Jenna Petitti volunteers at the Connecticut Community for Addiction Recovery (CCAR), helping to lead all-recovery meetings. “Working with an adult population is totally different from what I’m used to,” said Petitti, who majors in secondary education. “It’s been an amazing experience. We form connections with the guests that are there, which gives us a new perspective on their part, as well as for them on our part. It’s a great way to break down barriers and stigmas between the two groups. We’re like one big family.”

 

Katelyn Root and Ryan McCarthy led a community-based project on problem gambling. “Problem gambling is something that’s not obvious,” explained Root, comparing it to other types of addictions that have physical symptoms. “Lower-income areas with less resources are heavily affected by gambling because they’re targeted by advertising. They want to trick you into thinking you’ll be the next big winner. A lot of people don’t realize this; it’s important to make the community aware.”

McCarthy focused on sports gambling—a topic he’s drawn to for personal reasons. “I know a former student who gambled his tuition money away, thinking he’d be able to double or triple it. He ended up dropping out,” said McCarthy. “And I have another friend with a gambling addiction. This project has helped me cope because if I can help someone… I don’t want to see them go through what I’ve witnessed two of my friends go through.”

Jessica Saffiotti volunteers with the Sweeny Girl’s Club, an afterschool program for girls between third and fifth grade that emphasizes self-confidence and self-advocacy. “This program has helped me solidify that I want to be a teacher,” said Saffioti, who’s helped the girls deal with bullying and the stresses of having divorced parents. “It’s helped me realize how important it is to help these girls find themselves, find their voices, stand up for themselves. I never had that growing up, so giving it to them… I’ve seen a big change over the year, in how much more confident they are.”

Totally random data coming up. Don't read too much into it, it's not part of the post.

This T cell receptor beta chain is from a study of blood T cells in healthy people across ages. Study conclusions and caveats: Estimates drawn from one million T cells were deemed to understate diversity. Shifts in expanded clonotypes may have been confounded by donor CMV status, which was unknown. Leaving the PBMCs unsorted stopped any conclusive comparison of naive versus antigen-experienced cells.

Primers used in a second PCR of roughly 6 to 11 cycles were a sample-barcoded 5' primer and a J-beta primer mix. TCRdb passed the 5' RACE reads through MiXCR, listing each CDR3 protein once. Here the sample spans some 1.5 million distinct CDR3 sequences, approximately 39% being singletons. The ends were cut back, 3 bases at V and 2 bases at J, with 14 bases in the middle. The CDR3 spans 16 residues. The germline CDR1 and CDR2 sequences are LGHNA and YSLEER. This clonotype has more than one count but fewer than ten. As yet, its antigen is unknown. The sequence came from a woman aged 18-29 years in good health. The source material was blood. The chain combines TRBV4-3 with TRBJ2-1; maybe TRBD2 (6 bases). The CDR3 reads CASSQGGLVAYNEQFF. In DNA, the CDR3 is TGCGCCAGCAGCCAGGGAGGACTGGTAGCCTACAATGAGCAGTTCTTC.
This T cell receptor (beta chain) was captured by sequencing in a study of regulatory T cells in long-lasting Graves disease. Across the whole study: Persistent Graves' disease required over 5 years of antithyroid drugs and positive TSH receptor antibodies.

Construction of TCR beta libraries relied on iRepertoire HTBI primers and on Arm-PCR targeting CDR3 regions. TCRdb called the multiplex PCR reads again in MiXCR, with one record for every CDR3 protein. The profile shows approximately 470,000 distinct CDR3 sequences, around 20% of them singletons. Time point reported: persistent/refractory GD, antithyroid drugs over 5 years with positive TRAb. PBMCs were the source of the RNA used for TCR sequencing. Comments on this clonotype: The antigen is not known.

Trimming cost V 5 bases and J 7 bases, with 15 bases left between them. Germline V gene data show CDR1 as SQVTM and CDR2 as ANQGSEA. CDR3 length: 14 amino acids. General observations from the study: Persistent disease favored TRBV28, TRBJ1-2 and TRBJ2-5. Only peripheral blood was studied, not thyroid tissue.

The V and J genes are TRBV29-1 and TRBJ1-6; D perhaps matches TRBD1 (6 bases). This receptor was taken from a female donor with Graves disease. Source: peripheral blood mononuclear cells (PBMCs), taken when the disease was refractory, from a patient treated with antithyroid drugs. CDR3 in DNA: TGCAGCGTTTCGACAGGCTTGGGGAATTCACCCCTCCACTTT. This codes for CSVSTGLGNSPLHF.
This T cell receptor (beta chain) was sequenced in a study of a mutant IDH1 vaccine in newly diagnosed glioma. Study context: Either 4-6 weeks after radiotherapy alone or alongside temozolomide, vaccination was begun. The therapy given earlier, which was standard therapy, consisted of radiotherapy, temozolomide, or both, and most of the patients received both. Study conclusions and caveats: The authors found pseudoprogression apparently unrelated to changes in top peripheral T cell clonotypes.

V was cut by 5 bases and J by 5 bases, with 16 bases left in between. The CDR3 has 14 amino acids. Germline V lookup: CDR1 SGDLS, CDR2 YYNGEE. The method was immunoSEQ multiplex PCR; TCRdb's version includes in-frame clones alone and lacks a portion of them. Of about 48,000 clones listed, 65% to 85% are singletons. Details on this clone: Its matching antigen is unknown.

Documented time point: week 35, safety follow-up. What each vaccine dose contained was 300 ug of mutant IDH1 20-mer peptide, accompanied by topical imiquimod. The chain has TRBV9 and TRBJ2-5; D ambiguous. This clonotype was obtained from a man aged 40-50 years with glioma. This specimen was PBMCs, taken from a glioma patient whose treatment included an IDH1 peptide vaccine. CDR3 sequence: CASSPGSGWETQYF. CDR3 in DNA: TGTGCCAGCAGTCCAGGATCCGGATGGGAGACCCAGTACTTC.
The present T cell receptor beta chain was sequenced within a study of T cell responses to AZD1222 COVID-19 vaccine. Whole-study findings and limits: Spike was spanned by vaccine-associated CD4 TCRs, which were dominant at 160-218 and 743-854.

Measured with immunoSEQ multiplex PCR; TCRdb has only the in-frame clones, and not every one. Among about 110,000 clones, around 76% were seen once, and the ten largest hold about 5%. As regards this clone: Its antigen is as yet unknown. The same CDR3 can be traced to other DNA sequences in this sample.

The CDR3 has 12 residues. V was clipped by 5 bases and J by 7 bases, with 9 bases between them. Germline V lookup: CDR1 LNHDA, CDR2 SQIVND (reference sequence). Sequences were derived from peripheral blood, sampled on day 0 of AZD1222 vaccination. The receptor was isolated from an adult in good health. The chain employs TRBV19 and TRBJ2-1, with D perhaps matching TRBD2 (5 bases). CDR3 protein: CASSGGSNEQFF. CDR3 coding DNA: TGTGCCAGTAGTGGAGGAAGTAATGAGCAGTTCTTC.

Rafael Aragon volunteers with the Sweeney Elementary Afterschool Program. During his presentation he explained thermochromic slime. “It changes colors based on temperature,” he said. “It’s like magic to the kids, their eyes glow. Then we have the opportunity to explain it to them, how and why it works. This leaves them with an understanding; there’s science behind it. They realize that they can learn this and do things that are cool and interesting. Actively participating in the world triggers a change in their perspective of education.”

Keynote speaker Ryan Matthews

Keynote speaker Ryan Matthews followed the poster session. He is the director of community programs for Nutmeg Big Brothers Big Sisters and executive director of the Susie Foundation, an agency that assists people impacted by Amyotrophic Lateral Sclerosis (ALS).

In regard to determining a career path, Matthews emphasized the importance of identifying the “why,” rather than “what,” that leads to future actions. “My ‘why’ is my mom,” he shared. His mother died of ALS when he was 23. ALS is an immobilizing disease that destroys neurons controlling voluntary muscles.

At the time, Matthews and his father were full-time caretakers for his mother, an emotionally and physically taxing role. He recalled the fateful night when he grew impatient with his ailing mother, who was struggling to communicate something to him. Instead of waiting for her message, “I walked away without saying goodnight, without saying I love you,” he said. The next day, his mother was in a coma, and passed away soon after.

Matthews has used this emotionally draining experience to guide his professional journey. “I’m enormously grateful for that failure. It’s provided me a well of resiliency. It’s that well, that purpose, that ‘why’ which drives my work forward.”

The Susie Foundation, named after his mother Susan, was launched with the goal of directly supporting ALS patients, families and caregivers in Connecticut, while also contributing to the eventual eradication of the disease.

The Outstanding Student of the Year award went to Jocelyn Santiago.
The Rookie of the Year award went to Lexie Mastroianni (left).
A Community Engagement Award went to student Shawn Dousis (middle).
The Service Learning Award went to Professor Terry Lennox (middle).